Mayo Clinic Connect
Anyone here on Xarelto?
Liked by lucky1038
One of the common side effects of Xarelto (Rivaroxaban), can be back aches, according to Mayo Clinic:
I would also like to tag @mlemieux, one of our mentors who has taken Xarelto; he may hopefully have some more insight for you.
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Hi Grandmajan, I’m bringing in a few other members into this conversation. @rosemarya @ihatediabetes @thankful @mikeyp @cherriann @mmurphy_43 @texas7777 have all had a cardio stress test, either a nuclear stress test, drug-induced stress test and/or treadmill stress test. I’m sure they can share their experiences with the test they had or if they were offered other options for diagnosing their heart condition.
Hi, @grandmajan. It’s been a few weeks since we exchanged good wishes. I always look for good news from you about how your are doing. Here’s a chance to get some important information about a nuclear stress test: http://www.mayoclinic.org/tests-procedures/nuclear-stress-test/basics/definition/prc-20012978. Take a look at that article, which is presented in about six pages. I hope it will give you the information you need to make a decision.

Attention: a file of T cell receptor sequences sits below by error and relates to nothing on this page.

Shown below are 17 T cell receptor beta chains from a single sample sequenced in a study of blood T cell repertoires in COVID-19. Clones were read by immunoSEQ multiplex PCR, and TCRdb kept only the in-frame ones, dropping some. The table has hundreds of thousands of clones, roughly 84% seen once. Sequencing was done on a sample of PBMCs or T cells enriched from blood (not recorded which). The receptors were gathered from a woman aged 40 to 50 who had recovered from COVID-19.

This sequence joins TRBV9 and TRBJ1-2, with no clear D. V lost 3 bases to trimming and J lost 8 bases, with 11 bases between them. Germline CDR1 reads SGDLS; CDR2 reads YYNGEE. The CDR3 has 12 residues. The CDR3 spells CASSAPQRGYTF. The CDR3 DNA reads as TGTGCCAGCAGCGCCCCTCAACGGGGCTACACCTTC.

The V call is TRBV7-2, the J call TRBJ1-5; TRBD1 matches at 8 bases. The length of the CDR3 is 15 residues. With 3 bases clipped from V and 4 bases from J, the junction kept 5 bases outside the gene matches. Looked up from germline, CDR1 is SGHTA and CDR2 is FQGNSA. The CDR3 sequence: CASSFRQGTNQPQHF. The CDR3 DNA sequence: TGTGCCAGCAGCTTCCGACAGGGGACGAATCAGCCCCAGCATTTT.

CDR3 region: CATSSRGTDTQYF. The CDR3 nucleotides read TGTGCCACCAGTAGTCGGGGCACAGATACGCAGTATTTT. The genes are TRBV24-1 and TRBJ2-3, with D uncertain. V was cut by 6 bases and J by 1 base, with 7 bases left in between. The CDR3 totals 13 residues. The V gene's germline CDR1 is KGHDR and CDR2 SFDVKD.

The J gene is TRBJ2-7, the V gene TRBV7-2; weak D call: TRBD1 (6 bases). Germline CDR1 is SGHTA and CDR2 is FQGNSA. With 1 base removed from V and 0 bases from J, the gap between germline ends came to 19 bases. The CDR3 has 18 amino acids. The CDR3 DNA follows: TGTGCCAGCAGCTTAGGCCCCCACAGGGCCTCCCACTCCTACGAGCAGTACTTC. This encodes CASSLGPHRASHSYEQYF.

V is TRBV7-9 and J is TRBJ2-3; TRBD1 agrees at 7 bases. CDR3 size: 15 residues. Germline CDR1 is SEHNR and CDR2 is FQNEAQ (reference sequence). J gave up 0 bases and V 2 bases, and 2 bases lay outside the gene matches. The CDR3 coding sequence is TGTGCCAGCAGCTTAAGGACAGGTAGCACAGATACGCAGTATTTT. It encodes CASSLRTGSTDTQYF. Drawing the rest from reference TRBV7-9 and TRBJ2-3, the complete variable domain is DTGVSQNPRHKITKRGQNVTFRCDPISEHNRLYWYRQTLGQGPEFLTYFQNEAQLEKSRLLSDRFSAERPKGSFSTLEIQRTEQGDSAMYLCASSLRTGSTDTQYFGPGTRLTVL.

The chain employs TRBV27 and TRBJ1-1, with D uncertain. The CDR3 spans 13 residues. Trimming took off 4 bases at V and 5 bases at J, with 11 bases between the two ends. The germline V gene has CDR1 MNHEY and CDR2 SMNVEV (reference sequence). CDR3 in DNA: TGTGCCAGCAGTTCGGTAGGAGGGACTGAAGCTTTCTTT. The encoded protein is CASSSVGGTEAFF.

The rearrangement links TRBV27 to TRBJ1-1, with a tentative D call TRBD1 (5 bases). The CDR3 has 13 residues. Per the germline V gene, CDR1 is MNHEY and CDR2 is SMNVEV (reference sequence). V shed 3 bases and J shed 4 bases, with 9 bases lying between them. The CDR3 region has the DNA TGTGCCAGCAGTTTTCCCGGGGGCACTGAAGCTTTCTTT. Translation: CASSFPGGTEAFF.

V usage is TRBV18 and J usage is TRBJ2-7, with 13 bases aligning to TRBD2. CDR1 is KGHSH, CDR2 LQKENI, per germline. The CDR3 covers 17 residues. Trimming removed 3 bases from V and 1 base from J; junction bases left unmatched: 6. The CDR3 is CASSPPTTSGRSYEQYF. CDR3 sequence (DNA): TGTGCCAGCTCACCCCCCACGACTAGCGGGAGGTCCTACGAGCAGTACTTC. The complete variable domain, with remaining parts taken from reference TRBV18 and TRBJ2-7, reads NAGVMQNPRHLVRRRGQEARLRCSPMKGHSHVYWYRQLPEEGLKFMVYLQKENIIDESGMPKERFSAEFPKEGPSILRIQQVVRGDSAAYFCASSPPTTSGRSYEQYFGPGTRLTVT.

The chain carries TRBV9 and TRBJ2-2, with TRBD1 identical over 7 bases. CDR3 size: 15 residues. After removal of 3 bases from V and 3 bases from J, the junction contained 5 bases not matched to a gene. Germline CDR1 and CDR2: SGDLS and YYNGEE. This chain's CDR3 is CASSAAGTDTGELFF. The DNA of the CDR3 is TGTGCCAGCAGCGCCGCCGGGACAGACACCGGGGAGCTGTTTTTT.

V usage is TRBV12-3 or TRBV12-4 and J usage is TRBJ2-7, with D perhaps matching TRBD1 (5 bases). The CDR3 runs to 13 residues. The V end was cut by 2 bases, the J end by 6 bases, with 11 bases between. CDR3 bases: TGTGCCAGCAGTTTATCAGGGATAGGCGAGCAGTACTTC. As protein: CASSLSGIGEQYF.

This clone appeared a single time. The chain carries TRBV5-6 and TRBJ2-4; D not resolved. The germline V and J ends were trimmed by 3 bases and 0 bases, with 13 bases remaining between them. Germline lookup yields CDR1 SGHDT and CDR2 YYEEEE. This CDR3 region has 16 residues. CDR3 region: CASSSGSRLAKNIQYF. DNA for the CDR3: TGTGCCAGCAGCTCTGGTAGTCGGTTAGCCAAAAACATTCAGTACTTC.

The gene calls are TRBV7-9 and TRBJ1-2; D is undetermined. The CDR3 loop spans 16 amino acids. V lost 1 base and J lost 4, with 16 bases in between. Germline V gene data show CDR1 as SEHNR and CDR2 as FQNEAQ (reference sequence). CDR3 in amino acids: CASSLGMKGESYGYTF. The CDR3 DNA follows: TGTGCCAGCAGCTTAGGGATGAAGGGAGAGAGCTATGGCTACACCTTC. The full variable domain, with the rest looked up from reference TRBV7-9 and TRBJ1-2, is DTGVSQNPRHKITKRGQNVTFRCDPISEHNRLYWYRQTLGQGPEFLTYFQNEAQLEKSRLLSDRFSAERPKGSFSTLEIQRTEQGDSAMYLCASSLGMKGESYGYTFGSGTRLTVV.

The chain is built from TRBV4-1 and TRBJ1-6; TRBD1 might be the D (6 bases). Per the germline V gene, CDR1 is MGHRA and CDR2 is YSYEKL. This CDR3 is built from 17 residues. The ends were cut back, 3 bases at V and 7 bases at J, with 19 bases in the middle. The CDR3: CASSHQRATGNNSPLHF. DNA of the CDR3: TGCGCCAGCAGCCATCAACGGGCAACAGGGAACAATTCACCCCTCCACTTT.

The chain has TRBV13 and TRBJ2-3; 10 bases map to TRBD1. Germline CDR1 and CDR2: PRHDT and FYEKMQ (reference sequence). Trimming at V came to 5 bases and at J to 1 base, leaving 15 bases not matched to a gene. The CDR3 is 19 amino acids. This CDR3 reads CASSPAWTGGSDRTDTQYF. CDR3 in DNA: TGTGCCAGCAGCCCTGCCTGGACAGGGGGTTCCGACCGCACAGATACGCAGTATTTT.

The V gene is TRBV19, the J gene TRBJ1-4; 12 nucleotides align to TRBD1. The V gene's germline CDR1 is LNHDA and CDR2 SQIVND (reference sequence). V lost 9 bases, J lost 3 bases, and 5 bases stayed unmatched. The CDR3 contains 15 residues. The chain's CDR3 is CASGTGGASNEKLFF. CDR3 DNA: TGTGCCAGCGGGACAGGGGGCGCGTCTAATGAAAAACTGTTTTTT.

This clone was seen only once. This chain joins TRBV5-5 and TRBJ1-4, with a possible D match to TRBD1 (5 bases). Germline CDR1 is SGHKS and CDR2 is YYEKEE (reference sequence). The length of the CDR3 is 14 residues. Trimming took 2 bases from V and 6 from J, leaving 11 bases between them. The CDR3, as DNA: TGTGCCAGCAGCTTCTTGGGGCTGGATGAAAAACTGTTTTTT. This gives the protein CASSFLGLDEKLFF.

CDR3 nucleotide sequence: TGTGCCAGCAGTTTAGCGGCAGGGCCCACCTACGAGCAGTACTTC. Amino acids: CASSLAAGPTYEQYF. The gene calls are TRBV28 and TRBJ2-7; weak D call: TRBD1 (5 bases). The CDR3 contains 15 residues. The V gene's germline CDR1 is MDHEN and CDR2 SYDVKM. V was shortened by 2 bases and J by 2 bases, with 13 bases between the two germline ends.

Hi, @grandmajan. I recently had a nuclear stress test with treadmill. And I had no side effects from the dye. I was able to walk on the treadmill which increased in speed and slope. There were plenty of assistants right there monitoring my heart, so I was never in any danger of collapsing. There were scans before dye, and after treadmill with dye, and after a resting period. I encourage you to look at the information that @predictable has provided. I do not recall the details of the actual process.
9 years ago, I had the drug induced nuclear stress test because I was not able to walk. I do not recall any bothersome side effects at that time either. Only my fear of the process. It felt real odd for my heartbeat to increase while I was lying still. It did not take long and it was neat to watch the monitors that were recording my information while lying there.
I hope this is helpful. Rosemary
I had nuclear stress.without treadmill. They put iv in your arm. Then they put something in your arm that shows up in pictures. Thats heart at rest. Then you do treadmill or lie down on a bed and they put drugs that make your heart go fast. I did test lying down because of asthma. For me it was 140 bpm. The staff gabs with you about whatever you want to talk about when they speed up your heart. I talked about vikings stadium and taxes for stadium. Ugh! They talk about taxes for downtown Rochester projects. Ugh! I say your house values probably go up and they’re ok with that. Then they stop drugs and heart goes back to normal. Then they send you for more pictures for heart that’s stressed. Another machine. Mine was good. False alarm. Thank God. Get ready to complain about taxes because it creates bond with staff and you get through test easier. They tell you drink lots of water. Remember: complain about government and taxes. Fun times. Good luck. I made it through.
Liked by Colleen Young, Connect Director